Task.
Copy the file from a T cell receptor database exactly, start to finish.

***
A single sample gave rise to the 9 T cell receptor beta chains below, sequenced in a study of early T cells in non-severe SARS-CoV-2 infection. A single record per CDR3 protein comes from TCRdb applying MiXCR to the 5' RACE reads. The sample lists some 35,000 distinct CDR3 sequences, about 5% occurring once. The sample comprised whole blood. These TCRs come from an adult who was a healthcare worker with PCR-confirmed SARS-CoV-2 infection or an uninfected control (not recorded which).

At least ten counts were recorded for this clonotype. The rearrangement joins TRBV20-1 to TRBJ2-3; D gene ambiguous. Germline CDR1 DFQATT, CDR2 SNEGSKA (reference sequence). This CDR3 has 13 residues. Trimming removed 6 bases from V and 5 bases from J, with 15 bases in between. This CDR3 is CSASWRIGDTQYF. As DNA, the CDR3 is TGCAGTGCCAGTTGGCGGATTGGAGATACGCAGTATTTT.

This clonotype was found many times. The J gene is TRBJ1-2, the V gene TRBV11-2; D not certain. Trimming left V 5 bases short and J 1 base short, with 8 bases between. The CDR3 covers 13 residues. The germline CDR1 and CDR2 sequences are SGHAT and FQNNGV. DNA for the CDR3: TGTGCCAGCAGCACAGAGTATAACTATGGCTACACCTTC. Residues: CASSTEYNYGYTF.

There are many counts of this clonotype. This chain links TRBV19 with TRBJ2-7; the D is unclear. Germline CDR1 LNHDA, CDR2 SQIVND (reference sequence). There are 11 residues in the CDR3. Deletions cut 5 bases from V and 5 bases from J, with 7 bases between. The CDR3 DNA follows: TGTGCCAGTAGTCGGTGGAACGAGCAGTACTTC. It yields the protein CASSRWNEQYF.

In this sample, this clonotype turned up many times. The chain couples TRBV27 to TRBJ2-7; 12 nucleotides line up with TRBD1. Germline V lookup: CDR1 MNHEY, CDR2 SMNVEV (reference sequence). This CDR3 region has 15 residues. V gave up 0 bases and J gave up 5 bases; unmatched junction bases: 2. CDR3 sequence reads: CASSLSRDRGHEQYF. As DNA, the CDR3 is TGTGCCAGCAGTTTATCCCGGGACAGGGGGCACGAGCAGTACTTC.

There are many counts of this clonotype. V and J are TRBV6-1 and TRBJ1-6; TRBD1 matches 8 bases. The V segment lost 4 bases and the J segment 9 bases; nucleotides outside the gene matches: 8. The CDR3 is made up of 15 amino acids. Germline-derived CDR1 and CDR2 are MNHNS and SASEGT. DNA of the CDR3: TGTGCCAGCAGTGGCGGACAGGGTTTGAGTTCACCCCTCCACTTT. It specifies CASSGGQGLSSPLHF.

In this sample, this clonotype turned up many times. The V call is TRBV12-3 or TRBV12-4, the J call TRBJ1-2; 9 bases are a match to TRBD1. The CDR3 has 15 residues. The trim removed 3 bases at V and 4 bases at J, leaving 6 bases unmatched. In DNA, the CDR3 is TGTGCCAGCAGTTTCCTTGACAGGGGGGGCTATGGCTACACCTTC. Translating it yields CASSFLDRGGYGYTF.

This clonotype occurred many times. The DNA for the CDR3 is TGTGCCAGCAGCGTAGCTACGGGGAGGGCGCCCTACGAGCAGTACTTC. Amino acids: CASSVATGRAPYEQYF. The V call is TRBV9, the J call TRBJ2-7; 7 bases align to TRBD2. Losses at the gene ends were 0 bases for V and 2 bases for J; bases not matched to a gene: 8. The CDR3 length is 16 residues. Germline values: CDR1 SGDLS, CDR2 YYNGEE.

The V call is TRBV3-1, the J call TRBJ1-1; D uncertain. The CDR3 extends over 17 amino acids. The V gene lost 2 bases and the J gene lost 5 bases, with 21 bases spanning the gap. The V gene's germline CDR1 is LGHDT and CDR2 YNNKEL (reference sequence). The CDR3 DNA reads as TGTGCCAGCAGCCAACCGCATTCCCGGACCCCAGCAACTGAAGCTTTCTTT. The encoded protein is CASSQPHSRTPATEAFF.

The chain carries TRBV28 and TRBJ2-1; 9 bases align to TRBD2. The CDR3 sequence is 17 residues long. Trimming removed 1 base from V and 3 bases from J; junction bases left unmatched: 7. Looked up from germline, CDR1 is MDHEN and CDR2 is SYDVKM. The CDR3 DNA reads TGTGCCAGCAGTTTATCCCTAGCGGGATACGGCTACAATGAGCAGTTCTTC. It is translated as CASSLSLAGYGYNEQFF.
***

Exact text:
A single sample gave rise to the 9 T cell receptor beta chains below, sequenced in a study of early T cells in non-severe SARS-CoV-2 infection. A single record per CDR3 protein comes from TCRdb applying MiXCR to the 5' RACE reads. The sample lists some 35,000 distinct CDR3 sequences, about 5% occurring once. The sample comprised whole blood. These TCRs come from an adult who was a healthcare worker with PCR-confirmed SARS-CoV-2 infection or an uninfected control (not recorded which).

At least ten counts were recorded for this clonotype. The rearrangement joins TRBV20-1 to TRBJ2-3; D gene ambiguous. Germline CDR1 DFQATT, CDR2 SNEGSKA (reference sequence). This CDR3 has 13 residues. Trimming removed 6 bases from V and 5 bases from J, with 15 bases in between. This CDR3 is CSASWRIGDTQYF. As DNA, the CDR3 is TGCAGTGCCAGTTGGCGGATTGGAGATACGCAGTATTTT.

This clonotype was found many times. The J gene is TRBJ1-2, the V gene TRBV11-2; D not certain. Trimming left V 5 bases short and J 1 base short, with 8 bases between. The CDR3 covers 13 residues. The germline CDR1 and CDR2 sequences are SGHAT and FQNNGV. DNA for the CDR3: TGTGCCAGCAGCACAGAGTATAACTATGGCTACACCTTC. Residues: CASSTEYNYGYTF.

There are many counts of this clonotype. This chain links TRBV19 with TRBJ2-7; the D is unclear. Germline CDR1 LNHDA, CDR2 SQIVND (reference sequence). There are 11 residues in the CDR3. Deletions cut 5 bases from V and 5 bases from J, with 7 bases between. The CDR3 DNA follows: TGTGCCAGTAGTCGGTGGAACGAGCAGTACTTC. It yields the protein CASSRWNEQYF.

In this sample, this clonotype turned up many times. The chain couples TRBV27 to TRBJ2-7; 12 nucleotides line up with TRBD1. Germline V lookup: CDR1 MNHEY, CDR2 SMNVEV (reference sequence). This CDR3 region has 15 residues. V gave up 0 bases and J gave up 5 bases; unmatched junction bases: 2. CDR3 sequence reads: CASSLSRDRGHEQYF. As DNA, the CDR3 is TGTGCCAGCAGTTTATCCCGGGACAGGGGGCACGAGCAGTACTTC.

There are many counts of this clonotype. V and J are TRBV6-1 and TRBJ1-6; TRBD1 matches 8 bases. The V segment lost 4 bases and the J segment 9 bases; nucleotides outside the gene matches: 8. The CDR3 is made up of 15 amino acids. Germline-derived CDR1 and CDR2 are MNHNS and SASEGT. DNA of the CDR3: TGTGCCAGCAGTGGCGGACAGGGTTTGAGTTCACCCCTCCACTTT. It specifies CASSGGQGLSSPLHF.

In this sample, this clonotype turned up many times. The V call is TRBV12-3 or TRBV12-4, the J call TRBJ1-2; 9 bases are a match to TRBD1. The CDR3 has 15 residues. The trim removed 3 bases at V and 4 bases at J, leaving 6 bases unmatched. In DNA, the CDR3 is TGTGCCAGCAGTTTCCTTGACAGGGGGGGCTATGGCTACACCTTC. Translating it yields CASSFLDRGGYGYTF.

This clonotype occurred many times. The DNA for the CDR3 is TGTGCCAGCAGCGTAGCTACGGGGAGGGCGCCCTACGAGCAGTACTTC. Amino acids: CASSVATGRAPYEQYF. The V call is TRBV9, the J call TRBJ2-7; 7 bases align to TRBD2. Losses at the gene ends were 0 bases for V and 2 bases for J; bases not matched to a gene: 8. The CDR3 length is 16 residues. Germline values: CDR1 SGDLS, CDR2 YYNGEE.

The V call is TRBV3-1, the J call TRBJ1-1; D uncertain. The CDR3 extends over 17 amino acids. The V gene lost 2 bases and the J gene lost 5 bases, with 21 bases spanning the gap. The V gene's germline CDR1 is LGHDT and CDR2 YNNKEL (reference sequence). The CDR3 DNA reads as TGTGCCAGCAGCCAACCGCATTCCCGGACCCCAGCAACTGAAGCTTTCTTT. The encoded protein is CASSQPHSRTPATEAFF.

The chain carries TRBV28 and TRBJ2-1; 9 bases align to TRBD2. The CDR3 sequence is 17 residues long. Trimming removed 1 base from V and 3 bases from J; junction bases left unmatched: 7. Looked up from germline, CDR1 is MDHEN and CDR2 is SYDVKM. The CDR3 DNA reads TGTGCCAGCAGTTTATCCCTAGCGGGATACGGCTACAATGAGCAGTTCTTC. It is translated as CASSLSLAGYGYNEQFF.